Friendships are an essential part of childhood, providing opportunities for growth, connection, and a sense of belonging.
However, neurodiverse children, such as those with autism spectrum disorder (ASD) or attention deficit-hyperactivity disorder (ADHD) often face unique challenges when it comes to forming and maintaining friendships.
Sometimes, neurodevelopmental differences can make it harder to develop friendships and participate in social activities. Skill building is one way to help children bridge the gap.
Neurodiverse children frequently struggle with social communication, making it challenging for them to initiate conversations, understand social cues, or interpret non-verbal language.
These difficulties can create barriers to building friendships and may lead to feelings of isolation and exclusion.
Research has shown that teenagers and adults with autism who have friends are less likely to suffer from depression and anxiety. Friendships provide a sense of belonging and inclusion, contributing to overall well-being and social development.
It is crucial for parents to recognise the value of friendships for their neurodiverse children and actively support their efforts to build social connections.
Practical strategies for parents
According to research conducted and published by Harvard Health Publishing, encouraging your child to engage in play activities that align with their interests and comfort level is vital.
Parallel play, in which children engage in similar activities side by side, can be a great starting point. Gradually introduce more interactive play, such as puzzles or outdoor sports, to foster collaboration and shared goals.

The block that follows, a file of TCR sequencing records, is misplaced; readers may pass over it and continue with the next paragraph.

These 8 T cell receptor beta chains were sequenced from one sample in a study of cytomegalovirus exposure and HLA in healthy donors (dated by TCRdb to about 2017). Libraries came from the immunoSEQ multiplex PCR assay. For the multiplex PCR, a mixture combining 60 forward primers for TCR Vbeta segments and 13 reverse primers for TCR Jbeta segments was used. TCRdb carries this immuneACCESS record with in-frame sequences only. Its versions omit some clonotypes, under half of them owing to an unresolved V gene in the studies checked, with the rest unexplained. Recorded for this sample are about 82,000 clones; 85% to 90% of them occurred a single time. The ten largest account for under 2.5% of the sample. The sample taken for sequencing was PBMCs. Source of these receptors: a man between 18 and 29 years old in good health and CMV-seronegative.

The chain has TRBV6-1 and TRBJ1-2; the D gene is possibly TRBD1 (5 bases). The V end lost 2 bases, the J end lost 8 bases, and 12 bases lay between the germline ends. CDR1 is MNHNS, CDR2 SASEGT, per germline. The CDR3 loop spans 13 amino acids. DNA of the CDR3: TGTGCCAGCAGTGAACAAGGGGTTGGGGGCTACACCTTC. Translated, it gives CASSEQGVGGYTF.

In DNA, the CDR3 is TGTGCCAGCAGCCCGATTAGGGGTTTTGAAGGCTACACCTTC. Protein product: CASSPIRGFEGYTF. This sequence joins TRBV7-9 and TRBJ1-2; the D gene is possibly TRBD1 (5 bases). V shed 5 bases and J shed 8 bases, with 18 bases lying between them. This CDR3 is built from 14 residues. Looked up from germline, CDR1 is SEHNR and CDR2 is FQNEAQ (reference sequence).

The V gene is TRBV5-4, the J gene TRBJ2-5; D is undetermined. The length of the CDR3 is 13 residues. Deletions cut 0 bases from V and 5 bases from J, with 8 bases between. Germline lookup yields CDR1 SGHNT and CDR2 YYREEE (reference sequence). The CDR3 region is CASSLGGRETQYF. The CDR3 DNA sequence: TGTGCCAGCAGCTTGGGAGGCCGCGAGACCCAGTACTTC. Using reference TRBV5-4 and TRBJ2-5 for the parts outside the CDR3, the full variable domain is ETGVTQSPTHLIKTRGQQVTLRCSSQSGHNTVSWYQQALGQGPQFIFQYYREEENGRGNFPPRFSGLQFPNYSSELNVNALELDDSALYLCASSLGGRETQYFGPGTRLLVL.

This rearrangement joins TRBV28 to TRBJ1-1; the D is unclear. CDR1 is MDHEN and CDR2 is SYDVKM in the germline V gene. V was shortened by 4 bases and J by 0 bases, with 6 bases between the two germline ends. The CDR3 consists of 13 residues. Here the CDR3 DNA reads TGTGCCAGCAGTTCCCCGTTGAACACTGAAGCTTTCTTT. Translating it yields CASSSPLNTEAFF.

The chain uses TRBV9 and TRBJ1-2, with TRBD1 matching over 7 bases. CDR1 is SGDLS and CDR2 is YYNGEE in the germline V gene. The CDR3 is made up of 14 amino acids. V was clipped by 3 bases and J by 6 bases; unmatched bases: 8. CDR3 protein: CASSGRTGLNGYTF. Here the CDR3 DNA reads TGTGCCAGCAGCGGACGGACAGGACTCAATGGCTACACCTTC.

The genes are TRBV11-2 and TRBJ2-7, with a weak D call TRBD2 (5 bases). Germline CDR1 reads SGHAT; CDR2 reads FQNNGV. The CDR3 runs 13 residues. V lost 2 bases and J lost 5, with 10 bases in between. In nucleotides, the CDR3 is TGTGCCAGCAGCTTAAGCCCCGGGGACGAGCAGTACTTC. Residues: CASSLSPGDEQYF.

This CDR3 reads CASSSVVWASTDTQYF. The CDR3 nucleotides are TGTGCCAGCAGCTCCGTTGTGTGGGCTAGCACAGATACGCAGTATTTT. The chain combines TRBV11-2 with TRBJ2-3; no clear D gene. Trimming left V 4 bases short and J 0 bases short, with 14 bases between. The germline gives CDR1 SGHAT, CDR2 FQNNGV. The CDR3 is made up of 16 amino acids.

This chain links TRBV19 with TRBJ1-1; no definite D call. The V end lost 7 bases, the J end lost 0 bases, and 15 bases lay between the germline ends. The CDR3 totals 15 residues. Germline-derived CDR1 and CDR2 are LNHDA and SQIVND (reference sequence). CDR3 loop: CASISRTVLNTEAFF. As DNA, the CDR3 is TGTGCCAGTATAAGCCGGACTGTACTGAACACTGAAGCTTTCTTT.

Some neurodiverse children may exhibit impulsive or aggressive behaviours, which can hinder their social interactions.
Help your child develop effective ways to communicate strong emotions, such as asking for help, using an emotions board or taking breaks when needed.
Seek appropriate therapies and programming to address safety concerns and challenging behaviours.
New social situations can be overwhelming for neurodiverse children. Gradually introduce them to unfamiliar environments, starting with short periods and slowly increasing the duration.
For example, practise staying at birthday parties for 10 minutes and gradually extend the time spent there.
Structured play dates
Plan play dates with specific activities in mind. Create a list of potential activities and let your child pick from a hat to add an element of surprise.
Incorporate parallel play through arts and crafts projects, gradually building towards more interactive play as desired.
Look into facilitated recreational activities such a Lego club or pizza parties with teachers. Decide when and where to make food part of the equation. Plan to bring a support person if needed.